They have to get inside. They have to. So that's job one. Then the windows are closed, guns safety'd and set down, heaters turned on, and Adam tucks Tommy up tight to him and pushes him down toward the kitchen for a shot of tequila and something to eat. Just for tonight, they will look the fact that they are alive in the face and give the world the motherfucking finger.
Tommy's easily led at this point, shocked to the point of silence while Adam, of course, does what needs to be done. He waves off the shot of tequila though, because there was that one time in another life that-
-oh, fuck it. He shoots it back and has to fight to keep it there, when his stomach is sore and empty and acidic. Two hours ago, they'd been curled in front of the fire, naked and warm and so good, and now they've been slapped back to the reality that they're trying to live in, now. As Tommy warms up, he starts to shiver, tucking his hands into his sleeves and hunching his shoulders in, and curling up against Adam as much as he can. "What... what do you want me to grab from the cellar?" All of their leftovers are down there, packed neatly on the shelves in the cold cellar. "You should eat. To warm up."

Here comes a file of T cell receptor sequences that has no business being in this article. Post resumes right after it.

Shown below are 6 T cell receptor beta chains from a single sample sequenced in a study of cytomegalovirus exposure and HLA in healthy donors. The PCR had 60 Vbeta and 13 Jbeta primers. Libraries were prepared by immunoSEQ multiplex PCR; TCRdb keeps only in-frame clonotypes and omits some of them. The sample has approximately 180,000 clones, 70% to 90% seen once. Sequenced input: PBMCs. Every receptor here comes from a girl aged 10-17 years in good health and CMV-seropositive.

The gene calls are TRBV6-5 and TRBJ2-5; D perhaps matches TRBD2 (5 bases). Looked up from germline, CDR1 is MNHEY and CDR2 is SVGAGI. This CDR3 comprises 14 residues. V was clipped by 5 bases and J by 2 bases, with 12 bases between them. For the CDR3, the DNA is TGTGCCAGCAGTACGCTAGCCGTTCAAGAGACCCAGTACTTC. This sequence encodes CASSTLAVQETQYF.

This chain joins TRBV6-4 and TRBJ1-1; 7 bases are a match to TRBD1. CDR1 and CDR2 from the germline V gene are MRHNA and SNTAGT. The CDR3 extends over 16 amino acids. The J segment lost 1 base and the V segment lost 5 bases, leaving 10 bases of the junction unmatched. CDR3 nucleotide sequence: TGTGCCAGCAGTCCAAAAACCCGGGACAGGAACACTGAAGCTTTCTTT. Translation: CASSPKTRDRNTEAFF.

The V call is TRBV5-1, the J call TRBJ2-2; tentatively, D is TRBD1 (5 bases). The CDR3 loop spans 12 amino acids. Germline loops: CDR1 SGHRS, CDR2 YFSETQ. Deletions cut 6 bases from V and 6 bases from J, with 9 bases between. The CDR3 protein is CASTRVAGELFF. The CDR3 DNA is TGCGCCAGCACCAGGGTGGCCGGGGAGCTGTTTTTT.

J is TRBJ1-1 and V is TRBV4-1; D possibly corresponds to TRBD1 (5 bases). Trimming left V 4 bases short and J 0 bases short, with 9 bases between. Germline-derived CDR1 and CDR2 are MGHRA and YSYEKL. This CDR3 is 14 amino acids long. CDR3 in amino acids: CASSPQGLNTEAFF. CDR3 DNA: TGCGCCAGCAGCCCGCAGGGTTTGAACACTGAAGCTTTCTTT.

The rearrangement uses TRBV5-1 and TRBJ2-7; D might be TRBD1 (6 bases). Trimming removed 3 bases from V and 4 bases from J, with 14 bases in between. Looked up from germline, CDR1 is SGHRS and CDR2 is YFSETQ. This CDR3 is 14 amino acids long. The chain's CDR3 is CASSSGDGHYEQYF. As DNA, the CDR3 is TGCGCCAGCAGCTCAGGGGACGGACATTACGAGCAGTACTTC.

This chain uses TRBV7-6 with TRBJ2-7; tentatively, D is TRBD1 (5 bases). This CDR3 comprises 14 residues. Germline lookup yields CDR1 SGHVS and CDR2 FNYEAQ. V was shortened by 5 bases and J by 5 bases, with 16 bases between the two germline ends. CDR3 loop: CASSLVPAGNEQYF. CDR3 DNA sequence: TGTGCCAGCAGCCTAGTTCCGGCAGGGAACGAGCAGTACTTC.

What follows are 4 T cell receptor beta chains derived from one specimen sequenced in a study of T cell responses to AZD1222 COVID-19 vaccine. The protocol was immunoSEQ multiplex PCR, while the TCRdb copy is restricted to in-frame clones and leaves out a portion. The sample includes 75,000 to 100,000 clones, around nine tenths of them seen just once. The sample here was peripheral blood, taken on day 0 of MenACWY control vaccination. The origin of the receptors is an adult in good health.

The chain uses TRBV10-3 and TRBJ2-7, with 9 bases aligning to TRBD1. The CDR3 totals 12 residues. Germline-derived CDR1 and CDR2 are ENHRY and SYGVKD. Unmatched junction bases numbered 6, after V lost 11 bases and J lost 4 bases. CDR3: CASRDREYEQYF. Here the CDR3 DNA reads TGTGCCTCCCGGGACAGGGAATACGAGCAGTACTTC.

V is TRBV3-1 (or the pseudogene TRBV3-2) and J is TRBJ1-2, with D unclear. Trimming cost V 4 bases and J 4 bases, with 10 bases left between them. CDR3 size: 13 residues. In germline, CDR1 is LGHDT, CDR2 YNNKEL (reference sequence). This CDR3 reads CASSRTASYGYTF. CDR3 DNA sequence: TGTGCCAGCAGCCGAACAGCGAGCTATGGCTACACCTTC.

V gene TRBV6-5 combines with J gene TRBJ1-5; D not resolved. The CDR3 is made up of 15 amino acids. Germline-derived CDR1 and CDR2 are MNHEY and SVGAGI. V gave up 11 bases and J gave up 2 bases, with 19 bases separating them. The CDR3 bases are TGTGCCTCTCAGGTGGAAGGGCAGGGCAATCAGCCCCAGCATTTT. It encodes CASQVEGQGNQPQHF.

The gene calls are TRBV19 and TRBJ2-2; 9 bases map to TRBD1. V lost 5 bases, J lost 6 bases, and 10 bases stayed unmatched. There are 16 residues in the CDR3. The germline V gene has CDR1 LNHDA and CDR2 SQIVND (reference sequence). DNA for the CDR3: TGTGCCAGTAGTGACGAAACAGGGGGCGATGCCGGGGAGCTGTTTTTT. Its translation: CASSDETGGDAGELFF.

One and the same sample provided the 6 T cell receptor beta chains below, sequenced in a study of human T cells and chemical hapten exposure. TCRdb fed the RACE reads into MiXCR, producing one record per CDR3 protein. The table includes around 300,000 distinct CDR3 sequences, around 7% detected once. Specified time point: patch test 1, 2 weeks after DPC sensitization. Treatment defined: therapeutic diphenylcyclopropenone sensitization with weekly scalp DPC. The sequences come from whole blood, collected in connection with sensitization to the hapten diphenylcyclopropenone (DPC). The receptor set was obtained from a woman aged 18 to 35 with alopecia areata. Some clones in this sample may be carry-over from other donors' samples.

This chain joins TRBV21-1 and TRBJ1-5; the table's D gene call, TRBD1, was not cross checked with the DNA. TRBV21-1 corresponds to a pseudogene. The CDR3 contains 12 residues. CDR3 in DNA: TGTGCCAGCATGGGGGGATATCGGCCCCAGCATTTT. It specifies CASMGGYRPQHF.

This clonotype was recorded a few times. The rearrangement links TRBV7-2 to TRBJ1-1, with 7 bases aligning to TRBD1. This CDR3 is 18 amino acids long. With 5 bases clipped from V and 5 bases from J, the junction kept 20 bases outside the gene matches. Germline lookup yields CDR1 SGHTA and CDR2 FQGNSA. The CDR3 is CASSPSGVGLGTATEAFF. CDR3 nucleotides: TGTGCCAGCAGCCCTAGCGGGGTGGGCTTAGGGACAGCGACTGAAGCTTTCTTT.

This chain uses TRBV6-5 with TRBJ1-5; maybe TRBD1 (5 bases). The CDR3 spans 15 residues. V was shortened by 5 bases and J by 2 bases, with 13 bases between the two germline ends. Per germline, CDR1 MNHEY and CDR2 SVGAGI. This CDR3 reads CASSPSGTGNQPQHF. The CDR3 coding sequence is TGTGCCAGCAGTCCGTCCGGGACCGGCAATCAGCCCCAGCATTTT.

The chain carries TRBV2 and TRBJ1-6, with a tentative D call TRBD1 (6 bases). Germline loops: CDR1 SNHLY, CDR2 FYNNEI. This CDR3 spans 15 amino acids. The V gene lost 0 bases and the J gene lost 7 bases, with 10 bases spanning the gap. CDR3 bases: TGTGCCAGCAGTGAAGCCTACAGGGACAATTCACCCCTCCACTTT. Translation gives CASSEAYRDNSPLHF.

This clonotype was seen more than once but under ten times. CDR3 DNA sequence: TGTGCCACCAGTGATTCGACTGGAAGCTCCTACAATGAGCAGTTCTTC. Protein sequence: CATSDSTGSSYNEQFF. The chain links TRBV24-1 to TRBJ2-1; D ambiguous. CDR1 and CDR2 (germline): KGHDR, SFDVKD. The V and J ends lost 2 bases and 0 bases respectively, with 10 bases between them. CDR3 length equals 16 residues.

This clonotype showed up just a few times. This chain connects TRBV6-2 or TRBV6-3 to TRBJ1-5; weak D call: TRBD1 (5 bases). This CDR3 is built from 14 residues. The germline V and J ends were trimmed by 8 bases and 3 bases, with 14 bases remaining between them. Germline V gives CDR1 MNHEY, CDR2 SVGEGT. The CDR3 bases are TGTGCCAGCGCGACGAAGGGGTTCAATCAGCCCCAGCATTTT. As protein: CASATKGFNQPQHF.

"Tommy, I need you to look at me." This time, Adam says it quietly, soothingly, hugging and rocking Tommy as he says it, tilting his chin up. "Look at me. I want to see your eyes."
When he does see them, he holds Tommy's chin, and he leans in, not looking away, and he kisses him. And when he kisses him, he thinks, I love you because I'm alive. Because they're both alive.